The sensible man smokes (say) sixteen pipefuls a day, and all differ in value and satisfaction. In smoking there is, thank heaven, no law of diminishing returns. I may puff all day long until I nigresce with the fumes and soot, but the joy loses no savour by repetition. It is true that there is a peculiar blithe rich taste in the first morning puffs, inhaled after breakfast. (Let me posit here the ideal conditions for a morning pipe as I know them.) After your bath, breakfast must be spread in a chamber of eastern exposure; let there be hominy and cream, and if possible, brown sugar. There follow scrambled eggs, shirred to a lemon-yellow, with toast sliced in triangles, fresh, unsalted butter, and Scotch bitter marmalade. Let there be without fail a platter of hot bacon, curly, juicy, fried to the debatable point where softness is overlaid with the faintest crepitation of crackle, of crispyness. If hot Virginia corn pone is handy, so much the better. And coffee, two-thirds hot milk, also with brown sugar. It must be permissible to call for a second serving of the scrambled eggs; or, if this is beyond the budget, let there be a round of judiciously grilled kidneys, with mayhap a sprinkle of mushrooms, grown in chalky soil. That is the kind of breakfast they used to serve in Eden before the fall of man and the invention of innkeepers with their crass formulae.
After such a breakfast, if one may descend into a garden of plain turf, mured about by an occluding wall, with an alley of lime trees for sober pacing: then and there is the fit time and place for the first pipe of the day. Pack your mixture in the bowl; press it lovingly down with the cushion of the thumb; see that the draught is free—and then for your saeckerhets taendstickor! A day so begun is well begun, and sin will flee your precinct. Shog, vile care! The smoke is cool and blue and tasty on the tongue; the arch of the palate is receptive to the fume; the curling vapour ascends the chimneys of the nose. Fill your cheeks with the excellent cloudy reek, blow it forth in twists and twirls. The first pipe!
But, as I was saying, joy ends not here. Granted that the after-breakfast smoke excels in savour, succeeding fumations grow in mental reaction. The first pipe is animal, physical, a matter of pure sensation. With later kindlings of the weed the brain quickens, begins to throw out tendrils of speculation, leaps to welcome problems for thought, burrows tingling into the unknowable. As the smoke drifts and shreds about your neb, your mind is surcharged with that imponderable energy of thought, which cannot be seen or measured, yet is the most potent force in existence. All the hot sunlight of Virginia that stirred the growing leaf in its odorous plantation now crackles in that glowing dottel in your briar bowl. The venomous juices of the stalk seep down the stem. The most precious things in the world are also vivid with poison.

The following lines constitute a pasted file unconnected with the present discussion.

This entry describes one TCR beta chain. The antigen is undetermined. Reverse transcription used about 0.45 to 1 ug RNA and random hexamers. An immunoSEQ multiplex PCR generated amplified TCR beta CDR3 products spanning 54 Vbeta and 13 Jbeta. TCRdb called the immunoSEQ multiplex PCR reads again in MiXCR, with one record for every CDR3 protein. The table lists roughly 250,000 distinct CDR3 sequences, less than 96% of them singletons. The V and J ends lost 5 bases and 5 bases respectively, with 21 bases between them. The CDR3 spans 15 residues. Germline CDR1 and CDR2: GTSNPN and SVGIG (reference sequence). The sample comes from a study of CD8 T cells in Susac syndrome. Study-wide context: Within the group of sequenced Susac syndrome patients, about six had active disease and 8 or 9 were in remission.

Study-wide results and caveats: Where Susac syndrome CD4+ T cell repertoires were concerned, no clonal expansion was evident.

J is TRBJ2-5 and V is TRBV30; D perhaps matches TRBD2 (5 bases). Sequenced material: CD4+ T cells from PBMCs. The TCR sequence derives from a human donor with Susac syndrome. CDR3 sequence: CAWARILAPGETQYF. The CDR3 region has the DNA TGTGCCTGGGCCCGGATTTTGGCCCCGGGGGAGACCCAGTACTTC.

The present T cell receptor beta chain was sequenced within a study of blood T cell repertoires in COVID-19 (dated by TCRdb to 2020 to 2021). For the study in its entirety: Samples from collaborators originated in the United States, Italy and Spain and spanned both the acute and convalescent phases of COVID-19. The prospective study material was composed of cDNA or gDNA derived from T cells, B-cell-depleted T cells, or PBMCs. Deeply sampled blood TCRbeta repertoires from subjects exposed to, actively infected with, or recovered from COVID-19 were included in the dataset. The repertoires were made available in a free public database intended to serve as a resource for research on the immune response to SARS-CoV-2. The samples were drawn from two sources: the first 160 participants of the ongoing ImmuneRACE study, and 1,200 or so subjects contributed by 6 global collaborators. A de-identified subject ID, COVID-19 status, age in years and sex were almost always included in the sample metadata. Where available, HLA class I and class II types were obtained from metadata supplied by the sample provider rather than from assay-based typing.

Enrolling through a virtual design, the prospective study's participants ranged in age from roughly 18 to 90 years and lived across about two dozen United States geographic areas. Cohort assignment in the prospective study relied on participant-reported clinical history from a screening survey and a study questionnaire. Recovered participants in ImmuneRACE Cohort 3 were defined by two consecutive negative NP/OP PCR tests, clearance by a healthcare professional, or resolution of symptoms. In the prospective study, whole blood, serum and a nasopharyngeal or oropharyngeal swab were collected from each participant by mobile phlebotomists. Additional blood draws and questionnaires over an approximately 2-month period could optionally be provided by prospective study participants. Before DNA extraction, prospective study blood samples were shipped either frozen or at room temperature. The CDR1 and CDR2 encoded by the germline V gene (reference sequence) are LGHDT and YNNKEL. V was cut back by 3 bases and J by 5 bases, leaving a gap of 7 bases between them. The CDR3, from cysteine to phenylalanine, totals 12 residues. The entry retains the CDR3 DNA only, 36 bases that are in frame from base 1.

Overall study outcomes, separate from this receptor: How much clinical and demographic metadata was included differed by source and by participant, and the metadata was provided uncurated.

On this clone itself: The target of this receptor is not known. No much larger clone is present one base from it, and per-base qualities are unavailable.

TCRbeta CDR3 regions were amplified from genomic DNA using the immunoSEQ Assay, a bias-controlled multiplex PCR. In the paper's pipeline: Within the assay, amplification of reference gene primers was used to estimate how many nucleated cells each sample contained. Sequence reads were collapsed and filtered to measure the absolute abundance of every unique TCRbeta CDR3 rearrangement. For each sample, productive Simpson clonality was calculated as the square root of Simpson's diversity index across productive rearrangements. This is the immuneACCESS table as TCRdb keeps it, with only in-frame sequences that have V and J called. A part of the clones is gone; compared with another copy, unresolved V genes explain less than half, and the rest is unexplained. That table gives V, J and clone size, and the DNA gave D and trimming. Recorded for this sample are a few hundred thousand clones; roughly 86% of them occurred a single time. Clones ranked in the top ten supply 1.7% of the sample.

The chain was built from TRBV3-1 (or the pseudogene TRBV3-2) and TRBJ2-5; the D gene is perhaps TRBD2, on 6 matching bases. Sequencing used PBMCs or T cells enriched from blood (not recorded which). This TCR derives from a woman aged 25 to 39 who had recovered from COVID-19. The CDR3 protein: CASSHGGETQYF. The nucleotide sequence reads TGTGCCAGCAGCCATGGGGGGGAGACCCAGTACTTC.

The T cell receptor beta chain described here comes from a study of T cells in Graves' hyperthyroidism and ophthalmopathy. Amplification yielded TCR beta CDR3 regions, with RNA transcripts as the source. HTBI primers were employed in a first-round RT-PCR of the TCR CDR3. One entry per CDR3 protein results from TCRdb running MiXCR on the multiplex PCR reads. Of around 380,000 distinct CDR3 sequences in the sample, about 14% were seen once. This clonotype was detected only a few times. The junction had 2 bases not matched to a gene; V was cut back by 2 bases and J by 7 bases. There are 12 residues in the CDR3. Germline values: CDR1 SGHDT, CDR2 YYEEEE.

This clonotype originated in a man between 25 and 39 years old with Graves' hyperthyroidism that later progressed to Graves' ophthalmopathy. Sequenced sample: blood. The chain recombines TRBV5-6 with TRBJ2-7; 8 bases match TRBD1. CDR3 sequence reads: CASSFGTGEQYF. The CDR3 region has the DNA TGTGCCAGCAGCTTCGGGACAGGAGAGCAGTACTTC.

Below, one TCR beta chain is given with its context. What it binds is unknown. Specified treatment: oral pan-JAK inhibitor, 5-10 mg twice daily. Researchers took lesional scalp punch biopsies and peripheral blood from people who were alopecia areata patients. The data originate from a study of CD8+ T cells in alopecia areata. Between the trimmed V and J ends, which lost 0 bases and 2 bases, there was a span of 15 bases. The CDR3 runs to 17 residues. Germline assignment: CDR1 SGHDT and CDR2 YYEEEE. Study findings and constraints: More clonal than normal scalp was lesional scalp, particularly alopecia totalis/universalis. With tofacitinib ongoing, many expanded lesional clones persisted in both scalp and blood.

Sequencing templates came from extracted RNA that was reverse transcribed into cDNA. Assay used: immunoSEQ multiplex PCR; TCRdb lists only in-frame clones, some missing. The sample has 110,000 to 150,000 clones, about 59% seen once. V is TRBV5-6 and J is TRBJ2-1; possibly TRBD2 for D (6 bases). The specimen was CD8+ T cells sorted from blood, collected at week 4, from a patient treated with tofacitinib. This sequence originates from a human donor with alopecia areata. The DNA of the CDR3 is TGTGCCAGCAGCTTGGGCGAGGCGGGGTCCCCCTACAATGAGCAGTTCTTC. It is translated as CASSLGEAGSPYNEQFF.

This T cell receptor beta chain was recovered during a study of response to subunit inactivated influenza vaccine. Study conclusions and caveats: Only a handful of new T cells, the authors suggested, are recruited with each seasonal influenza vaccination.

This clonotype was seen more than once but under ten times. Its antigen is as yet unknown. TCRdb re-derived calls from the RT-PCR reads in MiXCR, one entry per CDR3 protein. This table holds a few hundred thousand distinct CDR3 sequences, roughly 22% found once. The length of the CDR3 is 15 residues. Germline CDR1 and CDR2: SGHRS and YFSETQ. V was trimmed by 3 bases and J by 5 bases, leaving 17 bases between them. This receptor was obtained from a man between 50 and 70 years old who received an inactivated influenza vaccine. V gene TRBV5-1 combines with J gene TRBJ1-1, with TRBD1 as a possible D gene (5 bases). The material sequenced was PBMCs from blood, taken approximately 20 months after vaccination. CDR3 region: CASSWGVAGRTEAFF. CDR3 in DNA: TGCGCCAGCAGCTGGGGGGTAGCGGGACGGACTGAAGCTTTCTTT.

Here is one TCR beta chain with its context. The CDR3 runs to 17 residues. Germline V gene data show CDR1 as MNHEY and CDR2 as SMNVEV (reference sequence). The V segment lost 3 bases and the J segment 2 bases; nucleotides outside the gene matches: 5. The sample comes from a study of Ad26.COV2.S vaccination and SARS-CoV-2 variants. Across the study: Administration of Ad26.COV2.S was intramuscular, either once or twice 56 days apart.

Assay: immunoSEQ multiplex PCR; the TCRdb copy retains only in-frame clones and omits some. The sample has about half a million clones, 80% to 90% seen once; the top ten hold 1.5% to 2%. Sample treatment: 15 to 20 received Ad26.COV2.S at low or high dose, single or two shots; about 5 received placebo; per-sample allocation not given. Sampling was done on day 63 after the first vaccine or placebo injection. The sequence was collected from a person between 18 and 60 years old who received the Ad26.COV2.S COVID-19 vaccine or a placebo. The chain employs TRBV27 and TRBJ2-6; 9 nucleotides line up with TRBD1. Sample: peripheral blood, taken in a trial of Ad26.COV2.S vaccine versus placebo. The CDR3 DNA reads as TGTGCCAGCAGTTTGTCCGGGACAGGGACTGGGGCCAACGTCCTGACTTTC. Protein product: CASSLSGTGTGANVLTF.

Was Kant a smoker? I think he must have been. How else could he have written "The Critique of Pure Reason"? Tobacco is the handmaid of science, philosophy, and literature. Carlyle eased his indigestion and snappish temper by perpetual pipes. The generous use of the weed makes the enforced retirement of Sing Sing less irksome to forgers, second-story men, and fire bugs. Samuel Butler, who had little enough truck with churchmen, was once invited to stay a week-end by the Bishop of London. Distrusting the entertaining qualities of bishops, and rightly, his first impulse was to decline. But before answering the Bishop's letter he passed it to his manservant for advice. The latter (the immortal Alfred Emery Cathie) said: "There is a crumb of tobacco in the fold of the paper, sir: I think you may safely go." He went, and hugely enjoyed himself.